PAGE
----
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Comics for Classrooms: Inclusive Resources


For English Language Learners

Lowriders in Space

This book, which incorporates Spanish phrases and slang, follows Lupe Impala, El Chavo Flapjack, and Elirio Malaria, three mechanics who love all things cars. The stars align when a contest for the best car around offers a prize of a trunkful of cash—just what the team needs to open their own shop! ¡Ay chihuahua! What will it take to transform a junker into the best car in the universe?

ages 9-12

I Am Learning Ingl├ęs: A Dual-Language Comic

In a dual-language classroom, sometimes you're the student and sometimes you're the teacher. It can sometimes be challenging fitting in, but it can also be fun learning in a bilingual environment with other students who are just like you! Here's what it's like for 6-year-old Merari.

Check out the full comic here!

ages 5-8

Lesson Plan: Garfield

Resource: Garfield comic strips

Grade: 4+

Areas: Speech, Writing

Summary: Having fun and learning is one of the best ways to motivate students and influence them to love their new language. Since both children and adults alike appreciate the humor and entertainment that is comic strips, this lesson plan works well enough for students of most ages and with a wide range of levels. The only thing that holds back this lesson is the creativity of the teacher and students. Just be sure to plan according to their backgrounds. Not all comics and language fit the needs of all students.


  •  Show a picture of your favorite comic strip and tell them about it. Then ask the questions, “What is your favorite comic strip? Why?” If students are hesitant to answer, try a different approach, like asking, “What is your favorite comic book character? Why?”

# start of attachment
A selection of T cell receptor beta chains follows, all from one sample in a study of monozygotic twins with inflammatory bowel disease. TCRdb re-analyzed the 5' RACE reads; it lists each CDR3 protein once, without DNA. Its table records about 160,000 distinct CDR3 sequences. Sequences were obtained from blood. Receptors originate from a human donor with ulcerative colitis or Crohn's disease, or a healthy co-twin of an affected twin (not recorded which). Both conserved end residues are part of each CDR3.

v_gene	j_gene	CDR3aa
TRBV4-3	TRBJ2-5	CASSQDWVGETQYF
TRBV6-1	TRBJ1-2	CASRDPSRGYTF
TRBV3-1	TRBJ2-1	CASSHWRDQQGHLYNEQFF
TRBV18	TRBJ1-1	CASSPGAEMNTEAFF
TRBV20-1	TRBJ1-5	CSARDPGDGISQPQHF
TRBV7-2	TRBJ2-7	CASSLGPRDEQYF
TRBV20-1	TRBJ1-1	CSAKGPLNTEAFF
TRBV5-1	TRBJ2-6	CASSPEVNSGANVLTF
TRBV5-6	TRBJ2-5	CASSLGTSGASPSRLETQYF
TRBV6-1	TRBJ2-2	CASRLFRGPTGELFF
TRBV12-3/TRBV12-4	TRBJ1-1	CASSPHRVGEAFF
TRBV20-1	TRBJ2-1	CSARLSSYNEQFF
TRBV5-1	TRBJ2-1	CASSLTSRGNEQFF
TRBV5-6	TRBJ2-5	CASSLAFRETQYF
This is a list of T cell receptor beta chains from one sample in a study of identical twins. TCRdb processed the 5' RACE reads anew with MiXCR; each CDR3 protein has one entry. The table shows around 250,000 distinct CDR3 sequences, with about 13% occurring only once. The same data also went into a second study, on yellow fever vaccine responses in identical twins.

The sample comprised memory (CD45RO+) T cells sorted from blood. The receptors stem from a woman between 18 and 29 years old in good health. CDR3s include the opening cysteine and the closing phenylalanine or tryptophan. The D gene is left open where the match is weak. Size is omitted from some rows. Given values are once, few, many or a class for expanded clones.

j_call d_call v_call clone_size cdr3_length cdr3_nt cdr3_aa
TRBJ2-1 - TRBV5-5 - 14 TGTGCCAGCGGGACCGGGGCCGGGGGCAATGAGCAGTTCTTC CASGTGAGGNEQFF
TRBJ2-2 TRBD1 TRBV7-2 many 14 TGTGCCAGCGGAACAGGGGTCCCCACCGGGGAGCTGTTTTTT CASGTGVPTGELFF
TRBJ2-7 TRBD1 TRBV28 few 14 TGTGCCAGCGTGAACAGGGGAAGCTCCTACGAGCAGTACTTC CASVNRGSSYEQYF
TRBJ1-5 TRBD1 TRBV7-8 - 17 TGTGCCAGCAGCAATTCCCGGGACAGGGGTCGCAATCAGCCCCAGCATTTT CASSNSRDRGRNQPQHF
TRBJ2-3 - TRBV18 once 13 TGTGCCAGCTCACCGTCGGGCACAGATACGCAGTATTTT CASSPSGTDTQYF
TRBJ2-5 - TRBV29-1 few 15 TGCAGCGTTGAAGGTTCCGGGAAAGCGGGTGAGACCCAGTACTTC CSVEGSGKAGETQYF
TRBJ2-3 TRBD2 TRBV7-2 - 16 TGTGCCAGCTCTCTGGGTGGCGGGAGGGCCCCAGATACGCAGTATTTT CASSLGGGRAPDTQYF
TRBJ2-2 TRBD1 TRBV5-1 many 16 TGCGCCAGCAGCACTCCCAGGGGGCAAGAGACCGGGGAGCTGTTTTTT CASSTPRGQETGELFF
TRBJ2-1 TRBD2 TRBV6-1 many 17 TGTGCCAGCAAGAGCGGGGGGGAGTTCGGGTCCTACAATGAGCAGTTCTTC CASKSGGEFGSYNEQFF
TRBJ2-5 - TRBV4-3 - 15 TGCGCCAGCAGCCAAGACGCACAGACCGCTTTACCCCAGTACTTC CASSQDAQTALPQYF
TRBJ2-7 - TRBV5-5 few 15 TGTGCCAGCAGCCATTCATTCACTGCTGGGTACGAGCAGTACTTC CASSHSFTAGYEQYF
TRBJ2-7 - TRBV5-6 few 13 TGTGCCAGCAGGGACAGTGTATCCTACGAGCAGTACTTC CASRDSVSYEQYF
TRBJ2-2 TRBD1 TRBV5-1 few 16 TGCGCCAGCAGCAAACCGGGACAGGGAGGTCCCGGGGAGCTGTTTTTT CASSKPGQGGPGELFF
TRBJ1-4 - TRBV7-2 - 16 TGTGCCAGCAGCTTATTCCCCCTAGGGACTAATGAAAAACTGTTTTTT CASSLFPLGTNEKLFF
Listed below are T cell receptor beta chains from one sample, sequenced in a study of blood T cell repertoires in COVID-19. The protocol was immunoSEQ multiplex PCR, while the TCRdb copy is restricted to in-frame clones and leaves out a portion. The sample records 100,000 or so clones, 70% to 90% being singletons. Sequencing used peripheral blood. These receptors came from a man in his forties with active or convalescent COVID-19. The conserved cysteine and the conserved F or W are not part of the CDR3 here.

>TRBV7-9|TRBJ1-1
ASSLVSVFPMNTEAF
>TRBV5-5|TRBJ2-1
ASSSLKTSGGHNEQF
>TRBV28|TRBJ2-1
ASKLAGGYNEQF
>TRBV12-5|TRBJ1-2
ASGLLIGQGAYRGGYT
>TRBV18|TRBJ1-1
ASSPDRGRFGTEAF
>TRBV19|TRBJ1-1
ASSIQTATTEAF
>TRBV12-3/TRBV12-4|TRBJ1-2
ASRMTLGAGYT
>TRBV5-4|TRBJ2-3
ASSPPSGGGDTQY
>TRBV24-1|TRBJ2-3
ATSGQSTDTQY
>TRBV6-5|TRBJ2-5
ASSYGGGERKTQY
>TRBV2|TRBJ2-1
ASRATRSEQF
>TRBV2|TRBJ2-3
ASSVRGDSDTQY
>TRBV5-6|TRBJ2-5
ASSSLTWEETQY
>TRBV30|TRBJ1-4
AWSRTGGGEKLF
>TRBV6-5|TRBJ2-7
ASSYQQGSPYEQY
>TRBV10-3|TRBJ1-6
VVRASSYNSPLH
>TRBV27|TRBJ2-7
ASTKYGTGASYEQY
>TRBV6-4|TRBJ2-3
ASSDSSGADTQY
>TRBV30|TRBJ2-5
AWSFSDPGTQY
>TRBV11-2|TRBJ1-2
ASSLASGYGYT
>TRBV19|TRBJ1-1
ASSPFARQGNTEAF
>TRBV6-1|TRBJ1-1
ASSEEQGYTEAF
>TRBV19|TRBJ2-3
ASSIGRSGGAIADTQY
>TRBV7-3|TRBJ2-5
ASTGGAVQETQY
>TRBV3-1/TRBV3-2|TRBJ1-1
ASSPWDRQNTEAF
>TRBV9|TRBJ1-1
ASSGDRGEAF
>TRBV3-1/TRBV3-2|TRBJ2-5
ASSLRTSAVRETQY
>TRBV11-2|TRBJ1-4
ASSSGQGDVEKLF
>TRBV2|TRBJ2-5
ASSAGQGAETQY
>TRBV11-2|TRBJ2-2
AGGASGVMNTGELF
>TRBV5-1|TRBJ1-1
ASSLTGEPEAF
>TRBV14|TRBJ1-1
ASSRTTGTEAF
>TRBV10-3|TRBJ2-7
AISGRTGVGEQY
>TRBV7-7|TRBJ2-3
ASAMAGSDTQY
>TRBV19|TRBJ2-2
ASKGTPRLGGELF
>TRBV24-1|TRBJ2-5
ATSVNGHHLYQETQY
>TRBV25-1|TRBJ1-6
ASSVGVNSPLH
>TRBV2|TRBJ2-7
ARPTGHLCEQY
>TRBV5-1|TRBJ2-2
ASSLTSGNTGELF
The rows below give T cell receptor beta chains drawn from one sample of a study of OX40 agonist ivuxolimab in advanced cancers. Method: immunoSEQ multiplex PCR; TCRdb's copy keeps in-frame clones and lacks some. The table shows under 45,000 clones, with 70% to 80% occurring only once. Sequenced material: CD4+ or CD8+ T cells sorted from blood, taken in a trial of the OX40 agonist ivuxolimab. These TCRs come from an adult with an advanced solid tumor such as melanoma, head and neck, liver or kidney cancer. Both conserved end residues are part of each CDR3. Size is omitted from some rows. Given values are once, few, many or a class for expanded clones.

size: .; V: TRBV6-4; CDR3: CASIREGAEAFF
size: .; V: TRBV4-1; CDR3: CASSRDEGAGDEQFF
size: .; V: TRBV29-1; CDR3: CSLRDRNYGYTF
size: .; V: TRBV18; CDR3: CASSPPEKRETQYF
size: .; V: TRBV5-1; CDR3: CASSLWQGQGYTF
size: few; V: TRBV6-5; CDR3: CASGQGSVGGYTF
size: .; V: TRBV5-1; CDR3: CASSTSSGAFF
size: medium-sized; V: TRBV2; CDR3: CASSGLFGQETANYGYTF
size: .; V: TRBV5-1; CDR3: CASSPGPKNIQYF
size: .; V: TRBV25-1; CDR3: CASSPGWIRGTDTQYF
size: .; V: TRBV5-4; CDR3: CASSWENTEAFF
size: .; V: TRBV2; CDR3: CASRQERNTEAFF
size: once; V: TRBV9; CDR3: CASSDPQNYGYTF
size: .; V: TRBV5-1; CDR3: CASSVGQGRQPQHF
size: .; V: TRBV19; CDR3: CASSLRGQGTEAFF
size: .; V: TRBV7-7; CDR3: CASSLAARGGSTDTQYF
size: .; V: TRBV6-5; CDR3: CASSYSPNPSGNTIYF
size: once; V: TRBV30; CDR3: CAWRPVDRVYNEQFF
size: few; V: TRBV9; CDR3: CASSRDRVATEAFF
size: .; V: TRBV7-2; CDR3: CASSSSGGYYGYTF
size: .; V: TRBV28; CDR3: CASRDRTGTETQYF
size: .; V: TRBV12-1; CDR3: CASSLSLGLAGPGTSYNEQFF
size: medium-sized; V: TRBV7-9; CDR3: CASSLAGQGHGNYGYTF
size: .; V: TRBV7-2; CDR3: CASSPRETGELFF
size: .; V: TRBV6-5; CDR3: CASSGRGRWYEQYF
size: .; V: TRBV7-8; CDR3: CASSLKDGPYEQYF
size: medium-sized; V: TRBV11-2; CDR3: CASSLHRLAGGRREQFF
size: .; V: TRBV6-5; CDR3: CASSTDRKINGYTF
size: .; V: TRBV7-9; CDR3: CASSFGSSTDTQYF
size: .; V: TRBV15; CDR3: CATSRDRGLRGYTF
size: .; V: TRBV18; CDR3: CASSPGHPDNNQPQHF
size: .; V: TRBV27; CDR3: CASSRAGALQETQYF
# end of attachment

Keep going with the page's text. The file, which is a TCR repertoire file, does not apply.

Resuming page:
• Show different comic strips to the class with at least one new language point from each comic. (You can use comic books or newspapers or just use your favorite search engine to find a strip you enjoy). Go over the definition of each new language point. Be sure to give examples and explain why the characters used the words the way they did. Then let students give examples.
  • Put the students into groups of two and give each group a paper with a comic strip but without any words on it. You can see an example at the top of the page. Students must work together to use at least 3 of the idioms/discussion markers/vocabulary in creating a script for the comic. Afterwards, the groups present their comics to the class. Be sure to create your own example and show it to the students before they begin!

Helpful Resources and Links

Comics Empower- The Comic Book Store for the Blind

Comics Empower sells and makes in-house audio adaptations of comic books for the blind and visually impaired.

Lingo Zing!

Lingo zing! is a moblie app for IOS and Android which teaches languages by translating comic books. 

Paths to Literacy

Paths to Literacy is a site which offers lesson plan and solutions for blind and visually impaired learners. They include links to resources for both audio and braille comic books!

ISL Collective

This site has dozens of free downloadalbe ESL comic strip templates.

Teaching English

This site, run by the British Council, has a simple ELL lesson plan which can be applied to almost any comic strip.

Make Beliefs Comix

Make Beliefs Comix is a terrific site! It has great free tools and resources for the ESL classroom. There are tons of characters to choose from. You can color the images yourself! It's so enjoyable, you'll forget you're learning English at the same time!